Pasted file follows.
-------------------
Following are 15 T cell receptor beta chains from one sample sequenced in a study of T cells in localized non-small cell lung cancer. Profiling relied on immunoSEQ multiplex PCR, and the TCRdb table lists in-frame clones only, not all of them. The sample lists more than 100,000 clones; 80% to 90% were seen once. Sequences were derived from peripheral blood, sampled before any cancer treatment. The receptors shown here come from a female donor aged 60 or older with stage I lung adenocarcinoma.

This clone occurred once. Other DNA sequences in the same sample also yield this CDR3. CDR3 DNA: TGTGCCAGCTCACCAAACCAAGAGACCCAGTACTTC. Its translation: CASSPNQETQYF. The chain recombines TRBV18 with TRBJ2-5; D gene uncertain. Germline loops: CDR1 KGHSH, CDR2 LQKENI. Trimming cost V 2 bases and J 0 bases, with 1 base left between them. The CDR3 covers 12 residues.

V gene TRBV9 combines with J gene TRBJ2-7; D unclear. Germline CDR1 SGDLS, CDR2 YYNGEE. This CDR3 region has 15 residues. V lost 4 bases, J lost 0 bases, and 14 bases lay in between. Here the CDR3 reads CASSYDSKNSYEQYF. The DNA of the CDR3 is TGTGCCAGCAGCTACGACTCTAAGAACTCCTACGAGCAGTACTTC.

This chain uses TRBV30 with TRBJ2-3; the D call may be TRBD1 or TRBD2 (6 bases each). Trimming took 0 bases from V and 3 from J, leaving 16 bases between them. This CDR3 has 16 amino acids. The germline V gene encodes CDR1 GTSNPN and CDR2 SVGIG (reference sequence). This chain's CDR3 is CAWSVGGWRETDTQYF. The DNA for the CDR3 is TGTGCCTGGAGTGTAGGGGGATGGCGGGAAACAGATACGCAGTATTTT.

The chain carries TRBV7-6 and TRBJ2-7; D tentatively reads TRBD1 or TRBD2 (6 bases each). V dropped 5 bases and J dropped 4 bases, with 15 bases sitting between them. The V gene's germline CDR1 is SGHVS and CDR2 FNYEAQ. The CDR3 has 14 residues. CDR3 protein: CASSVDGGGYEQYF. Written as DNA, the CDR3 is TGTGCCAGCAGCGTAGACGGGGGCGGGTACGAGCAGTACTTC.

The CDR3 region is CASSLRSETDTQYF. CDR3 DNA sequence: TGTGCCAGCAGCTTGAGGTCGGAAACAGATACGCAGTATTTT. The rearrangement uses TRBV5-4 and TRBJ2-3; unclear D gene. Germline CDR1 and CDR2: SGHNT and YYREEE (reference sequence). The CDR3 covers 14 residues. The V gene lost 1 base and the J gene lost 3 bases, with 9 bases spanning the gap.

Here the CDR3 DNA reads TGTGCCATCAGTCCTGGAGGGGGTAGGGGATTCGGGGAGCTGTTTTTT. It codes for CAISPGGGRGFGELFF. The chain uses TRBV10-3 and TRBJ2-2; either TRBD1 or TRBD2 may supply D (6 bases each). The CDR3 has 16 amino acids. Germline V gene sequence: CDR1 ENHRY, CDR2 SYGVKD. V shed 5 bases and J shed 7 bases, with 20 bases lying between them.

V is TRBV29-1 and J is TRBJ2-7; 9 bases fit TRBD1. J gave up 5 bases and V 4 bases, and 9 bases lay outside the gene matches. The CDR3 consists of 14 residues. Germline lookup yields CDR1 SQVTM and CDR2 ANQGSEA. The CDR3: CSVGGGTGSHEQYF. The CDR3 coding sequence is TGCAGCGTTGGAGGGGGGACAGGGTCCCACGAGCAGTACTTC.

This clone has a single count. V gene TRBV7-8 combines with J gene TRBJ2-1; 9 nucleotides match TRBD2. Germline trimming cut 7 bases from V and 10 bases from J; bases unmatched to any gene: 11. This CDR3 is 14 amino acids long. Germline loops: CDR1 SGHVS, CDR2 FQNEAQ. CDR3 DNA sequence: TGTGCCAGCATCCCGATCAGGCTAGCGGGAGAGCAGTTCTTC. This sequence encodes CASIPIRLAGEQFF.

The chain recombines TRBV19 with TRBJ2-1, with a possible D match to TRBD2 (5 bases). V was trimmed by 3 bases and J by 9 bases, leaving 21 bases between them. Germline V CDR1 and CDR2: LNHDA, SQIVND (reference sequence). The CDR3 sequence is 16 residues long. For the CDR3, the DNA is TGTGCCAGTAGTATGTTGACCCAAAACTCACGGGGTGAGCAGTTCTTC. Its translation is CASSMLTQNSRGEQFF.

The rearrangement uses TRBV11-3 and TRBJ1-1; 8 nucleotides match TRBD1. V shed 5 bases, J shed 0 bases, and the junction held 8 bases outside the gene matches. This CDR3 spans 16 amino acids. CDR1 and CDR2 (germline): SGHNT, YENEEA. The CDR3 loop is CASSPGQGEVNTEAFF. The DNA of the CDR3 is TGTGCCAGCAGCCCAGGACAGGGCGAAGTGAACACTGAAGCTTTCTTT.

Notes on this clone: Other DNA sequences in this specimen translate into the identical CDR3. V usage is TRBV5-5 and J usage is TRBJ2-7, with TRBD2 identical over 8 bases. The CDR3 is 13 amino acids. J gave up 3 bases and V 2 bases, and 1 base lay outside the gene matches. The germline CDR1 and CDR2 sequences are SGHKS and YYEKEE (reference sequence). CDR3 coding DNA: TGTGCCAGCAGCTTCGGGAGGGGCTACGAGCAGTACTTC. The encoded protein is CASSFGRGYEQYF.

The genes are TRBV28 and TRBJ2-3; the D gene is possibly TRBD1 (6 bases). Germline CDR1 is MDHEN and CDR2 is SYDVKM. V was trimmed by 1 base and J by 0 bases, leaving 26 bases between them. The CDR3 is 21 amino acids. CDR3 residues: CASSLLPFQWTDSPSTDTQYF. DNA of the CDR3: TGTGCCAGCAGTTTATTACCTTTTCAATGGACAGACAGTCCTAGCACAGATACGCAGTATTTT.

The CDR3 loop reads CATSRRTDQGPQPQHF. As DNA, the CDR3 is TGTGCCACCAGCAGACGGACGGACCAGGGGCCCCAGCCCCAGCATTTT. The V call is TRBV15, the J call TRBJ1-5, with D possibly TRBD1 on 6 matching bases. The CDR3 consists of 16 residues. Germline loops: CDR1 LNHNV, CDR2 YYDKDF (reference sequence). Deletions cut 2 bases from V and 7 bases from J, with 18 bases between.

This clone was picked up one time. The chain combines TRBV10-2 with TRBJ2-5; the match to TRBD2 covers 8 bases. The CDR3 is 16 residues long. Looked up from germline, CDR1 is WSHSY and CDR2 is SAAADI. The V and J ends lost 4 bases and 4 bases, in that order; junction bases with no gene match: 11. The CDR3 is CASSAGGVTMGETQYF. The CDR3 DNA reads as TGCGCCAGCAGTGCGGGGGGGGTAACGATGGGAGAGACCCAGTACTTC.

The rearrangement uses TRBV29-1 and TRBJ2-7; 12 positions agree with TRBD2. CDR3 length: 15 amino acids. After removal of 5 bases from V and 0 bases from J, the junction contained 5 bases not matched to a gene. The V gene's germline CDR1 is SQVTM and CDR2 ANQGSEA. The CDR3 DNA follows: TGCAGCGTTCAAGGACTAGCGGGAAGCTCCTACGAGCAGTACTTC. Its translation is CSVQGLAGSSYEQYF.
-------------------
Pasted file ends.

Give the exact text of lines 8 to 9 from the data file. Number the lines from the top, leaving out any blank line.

V is TRBV29-1 and J is TRBJ2-7; 9 bases fit TRBD1. J gave up 5 bases and V 4 bases, and 9 bases lay outside the gene matches. The CDR3 consists of 14 residues. Germline lookup yields CDR1 SQVTM and CDR2 ANQGSEA. The CDR3: CSVGGGTGSHEQYF. The CDR3 coding sequence is TGCAGCGTTGGAGGGGGGACAGGGTCCCACGAGCAGTACTTC.

This clone has a single count. V gene TRBV7-8 combines with J gene TRBJ2-1; 9 nucleotides match TRBD2. Germline trimming cut 7 bases from V and 10 bases from J; bases unmatched to any gene: 11. This CDR3 is 14 amino acids long. Germline loops: CDR1 SGHVS, CDR2 FQNEAQ. CDR3 DNA sequence: TGTGCCAGCATCCCGATCAGGCTAGCGGGAGAGCAGTTCTTC. This sequence encodes CASIPIRLAGEQFF.